Antirrhinum majus
Snap-dragons                                                                                                      Σκυλάκι

Veronicaceae - veronica family                                                                                Dicot.

Antirrhinum majus is native to the Mediterranean Basin and grows wild in Greece.  It has become a popular garden plant throughout most of the world and in a conducive climate will escape again into the wild. The plants with deep magenta flowers are considered to be the true wild variety but flowers varying from white, through pale pink to magenta occur in Skopelos, not only in the vicinity of the villages but also in the fields. They need little soil to establish and frequently grow in walls or even on rooftops.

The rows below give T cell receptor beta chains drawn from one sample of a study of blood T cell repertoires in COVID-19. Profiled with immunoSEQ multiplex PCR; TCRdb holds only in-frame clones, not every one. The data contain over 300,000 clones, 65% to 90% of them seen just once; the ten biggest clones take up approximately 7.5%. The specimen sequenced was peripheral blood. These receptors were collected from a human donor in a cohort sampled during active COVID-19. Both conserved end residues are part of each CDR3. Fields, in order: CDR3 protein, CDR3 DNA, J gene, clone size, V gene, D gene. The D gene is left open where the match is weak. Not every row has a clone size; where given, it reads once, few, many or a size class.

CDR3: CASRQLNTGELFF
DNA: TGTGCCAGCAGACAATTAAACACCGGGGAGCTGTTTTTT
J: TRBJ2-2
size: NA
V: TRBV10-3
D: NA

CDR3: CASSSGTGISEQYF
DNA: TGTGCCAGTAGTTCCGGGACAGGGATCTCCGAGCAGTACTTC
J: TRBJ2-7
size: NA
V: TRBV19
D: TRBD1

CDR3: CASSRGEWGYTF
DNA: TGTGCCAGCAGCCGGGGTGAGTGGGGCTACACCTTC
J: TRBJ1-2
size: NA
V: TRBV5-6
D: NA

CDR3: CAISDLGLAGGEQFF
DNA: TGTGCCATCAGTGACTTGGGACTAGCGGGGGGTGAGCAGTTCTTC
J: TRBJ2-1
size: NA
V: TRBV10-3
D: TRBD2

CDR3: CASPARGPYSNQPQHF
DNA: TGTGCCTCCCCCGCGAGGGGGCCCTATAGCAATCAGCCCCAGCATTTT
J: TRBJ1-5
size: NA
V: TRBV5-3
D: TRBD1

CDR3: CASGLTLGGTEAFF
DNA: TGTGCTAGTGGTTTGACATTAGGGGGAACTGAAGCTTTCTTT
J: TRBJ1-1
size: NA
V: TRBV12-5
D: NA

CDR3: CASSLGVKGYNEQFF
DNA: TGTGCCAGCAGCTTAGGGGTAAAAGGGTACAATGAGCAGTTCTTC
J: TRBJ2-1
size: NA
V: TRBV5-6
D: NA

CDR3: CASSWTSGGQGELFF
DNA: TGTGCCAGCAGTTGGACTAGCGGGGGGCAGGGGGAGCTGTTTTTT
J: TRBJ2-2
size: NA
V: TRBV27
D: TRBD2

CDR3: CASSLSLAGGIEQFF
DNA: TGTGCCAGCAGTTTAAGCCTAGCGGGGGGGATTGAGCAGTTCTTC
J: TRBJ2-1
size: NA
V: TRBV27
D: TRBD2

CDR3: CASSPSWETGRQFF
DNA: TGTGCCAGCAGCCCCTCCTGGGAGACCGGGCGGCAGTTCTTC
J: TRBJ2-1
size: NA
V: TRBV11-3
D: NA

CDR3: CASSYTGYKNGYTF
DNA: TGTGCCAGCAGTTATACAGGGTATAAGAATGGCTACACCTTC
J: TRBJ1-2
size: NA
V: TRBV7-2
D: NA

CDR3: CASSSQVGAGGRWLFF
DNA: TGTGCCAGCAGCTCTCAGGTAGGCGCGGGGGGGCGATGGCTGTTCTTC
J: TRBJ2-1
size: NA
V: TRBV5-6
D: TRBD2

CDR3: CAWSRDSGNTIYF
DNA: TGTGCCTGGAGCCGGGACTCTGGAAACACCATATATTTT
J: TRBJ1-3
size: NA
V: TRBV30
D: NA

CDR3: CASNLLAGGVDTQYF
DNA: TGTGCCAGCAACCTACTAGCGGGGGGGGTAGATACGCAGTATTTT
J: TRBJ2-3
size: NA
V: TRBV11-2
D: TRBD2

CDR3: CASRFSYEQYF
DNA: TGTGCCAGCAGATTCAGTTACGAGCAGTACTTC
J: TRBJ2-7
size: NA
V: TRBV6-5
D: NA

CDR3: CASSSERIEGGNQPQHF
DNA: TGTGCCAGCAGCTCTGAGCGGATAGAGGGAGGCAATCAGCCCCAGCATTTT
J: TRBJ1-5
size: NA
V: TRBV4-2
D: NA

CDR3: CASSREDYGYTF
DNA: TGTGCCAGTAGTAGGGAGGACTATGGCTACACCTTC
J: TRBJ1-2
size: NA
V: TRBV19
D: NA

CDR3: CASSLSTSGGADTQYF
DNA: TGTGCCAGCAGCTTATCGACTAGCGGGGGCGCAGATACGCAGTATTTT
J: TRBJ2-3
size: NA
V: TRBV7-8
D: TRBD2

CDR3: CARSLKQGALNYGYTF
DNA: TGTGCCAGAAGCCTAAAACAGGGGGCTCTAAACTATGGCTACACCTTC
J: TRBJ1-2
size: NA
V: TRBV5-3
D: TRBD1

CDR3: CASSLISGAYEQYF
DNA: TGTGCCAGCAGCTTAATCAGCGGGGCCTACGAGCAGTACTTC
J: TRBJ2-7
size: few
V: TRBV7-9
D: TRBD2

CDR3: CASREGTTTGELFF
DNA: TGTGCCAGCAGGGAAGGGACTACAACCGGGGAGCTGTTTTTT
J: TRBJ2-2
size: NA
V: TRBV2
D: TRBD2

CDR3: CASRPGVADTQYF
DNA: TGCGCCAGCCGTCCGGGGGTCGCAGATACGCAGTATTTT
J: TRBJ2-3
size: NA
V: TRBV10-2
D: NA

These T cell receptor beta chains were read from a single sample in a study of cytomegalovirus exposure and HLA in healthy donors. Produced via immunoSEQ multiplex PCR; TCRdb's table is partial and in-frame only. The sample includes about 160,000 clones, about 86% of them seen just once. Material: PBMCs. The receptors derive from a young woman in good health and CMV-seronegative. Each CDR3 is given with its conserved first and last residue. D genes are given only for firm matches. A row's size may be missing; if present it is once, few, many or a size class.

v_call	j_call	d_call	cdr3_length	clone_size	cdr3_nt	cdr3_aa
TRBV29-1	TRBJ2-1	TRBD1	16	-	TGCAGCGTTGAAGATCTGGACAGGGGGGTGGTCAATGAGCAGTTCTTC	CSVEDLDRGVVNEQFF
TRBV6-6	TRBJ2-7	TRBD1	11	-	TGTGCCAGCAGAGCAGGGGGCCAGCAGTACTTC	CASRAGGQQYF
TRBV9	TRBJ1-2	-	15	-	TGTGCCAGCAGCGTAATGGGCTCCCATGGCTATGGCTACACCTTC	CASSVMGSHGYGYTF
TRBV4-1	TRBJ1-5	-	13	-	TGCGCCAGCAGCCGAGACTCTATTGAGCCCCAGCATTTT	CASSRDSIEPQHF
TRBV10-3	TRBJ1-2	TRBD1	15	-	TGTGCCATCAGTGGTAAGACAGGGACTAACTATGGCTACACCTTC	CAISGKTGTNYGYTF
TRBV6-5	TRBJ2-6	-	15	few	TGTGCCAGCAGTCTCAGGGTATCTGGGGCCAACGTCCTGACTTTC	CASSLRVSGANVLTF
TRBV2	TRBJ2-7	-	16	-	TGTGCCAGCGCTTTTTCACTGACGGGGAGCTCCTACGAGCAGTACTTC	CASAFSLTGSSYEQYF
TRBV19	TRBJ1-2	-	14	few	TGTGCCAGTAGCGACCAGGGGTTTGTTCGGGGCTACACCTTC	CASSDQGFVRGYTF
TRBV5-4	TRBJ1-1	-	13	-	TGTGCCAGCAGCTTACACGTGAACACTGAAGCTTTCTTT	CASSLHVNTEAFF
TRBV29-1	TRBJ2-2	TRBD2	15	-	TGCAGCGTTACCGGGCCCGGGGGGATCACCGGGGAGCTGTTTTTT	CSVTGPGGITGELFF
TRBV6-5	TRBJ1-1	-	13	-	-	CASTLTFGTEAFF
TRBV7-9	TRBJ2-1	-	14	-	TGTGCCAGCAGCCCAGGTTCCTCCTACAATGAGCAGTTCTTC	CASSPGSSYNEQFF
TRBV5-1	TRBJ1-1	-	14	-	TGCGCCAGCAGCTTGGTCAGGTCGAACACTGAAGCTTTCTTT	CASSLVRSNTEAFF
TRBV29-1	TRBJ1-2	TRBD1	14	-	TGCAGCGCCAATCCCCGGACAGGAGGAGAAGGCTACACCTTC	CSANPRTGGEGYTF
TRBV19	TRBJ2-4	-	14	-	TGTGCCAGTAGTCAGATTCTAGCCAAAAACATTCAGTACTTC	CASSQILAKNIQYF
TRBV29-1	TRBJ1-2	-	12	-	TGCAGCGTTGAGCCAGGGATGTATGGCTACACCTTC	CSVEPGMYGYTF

The flowers are beloved by children because of the way they open when squeezed gently, to resemble snapping jaws. This gives rise to the name snapdragon in English and skilaki, meaning little dog, in Greek.

The flower can only be fertilised by bumble bees, as honey bees and most other insects are too light to trigger the opening mechanism, allowing the bee to enter the centre of the flower to transfer pollen to the stigma. Honey bees, however, do enter the flowers from the side, or even bite a hole in the tube of the flower to steal the sweet nectar.

25-40mm ,15-50+cm,,W                                     JAN FEB MAR APR MAY JUN JUL AUG SEP OCT NOV DEC
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